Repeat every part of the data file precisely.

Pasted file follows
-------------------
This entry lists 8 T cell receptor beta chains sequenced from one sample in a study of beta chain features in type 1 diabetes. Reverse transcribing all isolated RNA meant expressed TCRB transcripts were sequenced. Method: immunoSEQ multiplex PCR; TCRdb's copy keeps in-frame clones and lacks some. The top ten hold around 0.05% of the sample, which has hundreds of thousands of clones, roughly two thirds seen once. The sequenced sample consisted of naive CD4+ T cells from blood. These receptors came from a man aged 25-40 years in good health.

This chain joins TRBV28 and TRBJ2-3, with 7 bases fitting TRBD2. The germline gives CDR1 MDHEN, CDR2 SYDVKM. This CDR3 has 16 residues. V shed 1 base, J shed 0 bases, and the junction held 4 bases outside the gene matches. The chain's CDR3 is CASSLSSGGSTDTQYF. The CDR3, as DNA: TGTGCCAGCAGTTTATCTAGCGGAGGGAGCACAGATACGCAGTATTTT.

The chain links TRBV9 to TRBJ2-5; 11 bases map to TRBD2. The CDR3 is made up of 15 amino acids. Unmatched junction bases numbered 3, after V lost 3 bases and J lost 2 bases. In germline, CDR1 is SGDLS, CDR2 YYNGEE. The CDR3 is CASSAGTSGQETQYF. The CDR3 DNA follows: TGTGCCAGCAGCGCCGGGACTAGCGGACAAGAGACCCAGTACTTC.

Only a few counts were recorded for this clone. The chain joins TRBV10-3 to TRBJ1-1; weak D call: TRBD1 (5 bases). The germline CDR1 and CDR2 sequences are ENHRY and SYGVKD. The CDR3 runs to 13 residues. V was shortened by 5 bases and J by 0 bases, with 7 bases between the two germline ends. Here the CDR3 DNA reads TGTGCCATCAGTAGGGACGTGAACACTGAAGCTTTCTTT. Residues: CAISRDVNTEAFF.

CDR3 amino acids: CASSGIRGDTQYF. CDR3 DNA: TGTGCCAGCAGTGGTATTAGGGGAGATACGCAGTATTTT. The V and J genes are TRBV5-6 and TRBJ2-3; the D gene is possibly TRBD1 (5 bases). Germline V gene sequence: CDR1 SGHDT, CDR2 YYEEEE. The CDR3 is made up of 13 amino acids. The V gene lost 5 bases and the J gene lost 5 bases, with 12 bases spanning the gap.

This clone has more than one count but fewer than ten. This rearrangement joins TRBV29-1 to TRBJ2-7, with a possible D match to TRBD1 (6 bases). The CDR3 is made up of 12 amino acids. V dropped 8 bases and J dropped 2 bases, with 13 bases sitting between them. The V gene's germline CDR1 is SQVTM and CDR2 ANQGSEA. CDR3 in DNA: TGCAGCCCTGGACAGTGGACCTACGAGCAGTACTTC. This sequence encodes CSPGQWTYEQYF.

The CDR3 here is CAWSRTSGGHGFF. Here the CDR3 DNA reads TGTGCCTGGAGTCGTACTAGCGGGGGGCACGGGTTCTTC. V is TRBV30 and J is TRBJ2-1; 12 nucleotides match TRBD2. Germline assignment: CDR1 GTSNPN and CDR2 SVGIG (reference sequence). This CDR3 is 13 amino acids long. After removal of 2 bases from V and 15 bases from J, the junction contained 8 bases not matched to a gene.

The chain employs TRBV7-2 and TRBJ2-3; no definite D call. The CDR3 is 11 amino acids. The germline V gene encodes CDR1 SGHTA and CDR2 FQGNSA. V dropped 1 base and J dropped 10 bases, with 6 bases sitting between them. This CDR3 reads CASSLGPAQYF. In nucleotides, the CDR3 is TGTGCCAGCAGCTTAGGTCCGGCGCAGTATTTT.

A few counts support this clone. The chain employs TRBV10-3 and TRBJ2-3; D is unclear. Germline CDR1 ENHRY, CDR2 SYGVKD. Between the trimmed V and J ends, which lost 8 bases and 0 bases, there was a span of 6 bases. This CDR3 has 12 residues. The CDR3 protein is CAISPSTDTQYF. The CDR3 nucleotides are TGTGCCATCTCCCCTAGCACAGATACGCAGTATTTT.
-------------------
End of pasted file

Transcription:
This entry lists 8 T cell receptor beta chains sequenced from one sample in a study of beta chain features in type 1 diabetes. Reverse transcribing all isolated RNA meant expressed TCRB transcripts were sequenced. Method: immunoSEQ multiplex PCR; TCRdb's copy keeps in-frame clones and lacks some. The top ten hold around 0.05% of the sample, which has hundreds of thousands of clones, roughly two thirds seen once. The sequenced sample consisted of naive CD4+ T cells from blood. These receptors came from a man aged 25-40 years in good health.

This chain joins TRBV28 and TRBJ2-3, with 7 bases fitting TRBD2. The germline gives CDR1 MDHEN, CDR2 SYDVKM. This CDR3 has 16 residues. V shed 1 base, J shed 0 bases, and the junction held 4 bases outside the gene matches. The chain's CDR3 is CASSLSSGGSTDTQYF. The CDR3, as DNA: TGTGCCAGCAGTTTATCTAGCGGAGGGAGCACAGATACGCAGTATTTT.

The chain links TRBV9 to TRBJ2-5; 11 bases map to TRBD2. The CDR3 is made up of 15 amino acids. Unmatched junction bases numbered 3, after V lost 3 bases and J lost 2 bases. In germline, CDR1 is SGDLS, CDR2 YYNGEE. The CDR3 is CASSAGTSGQETQYF. The CDR3 DNA follows: TGTGCCAGCAGCGCCGGGACTAGCGGACAAGAGACCCAGTACTTC.

Only a few counts were recorded for this clone. The chain joins TRBV10-3 to TRBJ1-1; weak D call: TRBD1 (5 bases). The germline CDR1 and CDR2 sequences are ENHRY and SYGVKD. The CDR3 runs to 13 residues. V was shortened by 5 bases and J by 0 bases, with 7 bases between the two germline ends. Here the CDR3 DNA reads TGTGCCATCAGTAGGGACGTGAACACTGAAGCTTTCTTT. Residues: CAISRDVNTEAFF.

CDR3 amino acids: CASSGIRGDTQYF. CDR3 DNA: TGTGCCAGCAGTGGTATTAGGGGAGATACGCAGTATTTT. The V and J genes are TRBV5-6 and TRBJ2-3; the D gene is possibly TRBD1 (5 bases). Germline V gene sequence: CDR1 SGHDT, CDR2 YYEEEE. The CDR3 is made up of 13 amino acids. The V gene lost 5 bases and the J gene lost 5 bases, with 12 bases spanning the gap.

This clone has more than one count but fewer than ten. This rearrangement joins TRBV29-1 to TRBJ2-7, with a possible D match to TRBD1 (6 bases). The CDR3 is made up of 12 amino acids. V dropped 8 bases and J dropped 2 bases, with 13 bases sitting between them. The V gene's germline CDR1 is SQVTM and CDR2 ANQGSEA. CDR3 in DNA: TGCAGCCCTGGACAGTGGACCTACGAGCAGTACTTC. This sequence encodes CSPGQWTYEQYF.

The CDR3 here is CAWSRTSGGHGFF. Here the CDR3 DNA reads TGTGCCTGGAGTCGTACTAGCGGGGGGCACGGGTTCTTC. V is TRBV30 and J is TRBJ2-1; 12 nucleotides match TRBD2. Germline assignment: CDR1 GTSNPN and CDR2 SVGIG (reference sequence). This CDR3 is 13 amino acids long. After removal of 2 bases from V and 15 bases from J, the junction contained 8 bases not matched to a gene.

The chain employs TRBV7-2 and TRBJ2-3; no definite D call. The CDR3 is 11 amino acids. The germline V gene encodes CDR1 SGHTA and CDR2 FQGNSA. V dropped 1 base and J dropped 10 bases, with 6 bases sitting between them. This CDR3 reads CASSLGPAQYF. In nucleotides, the CDR3 is TGTGCCAGCAGCTTAGGTCCGGCGCAGTATTTT.

A few counts support this clone. The chain employs TRBV10-3 and TRBJ2-3; D is unclear. Germline CDR1 ENHRY, CDR2 SYGVKD. Between the trimmed V and J ends, which lost 8 bases and 0 bases, there was a span of 6 bases. This CDR3 has 12 residues. The CDR3 protein is CAISPSTDTQYF. The CDR3 nucleotides are TGTGCCATCTCCCCTAGCACAGATACGCAGTATTTT.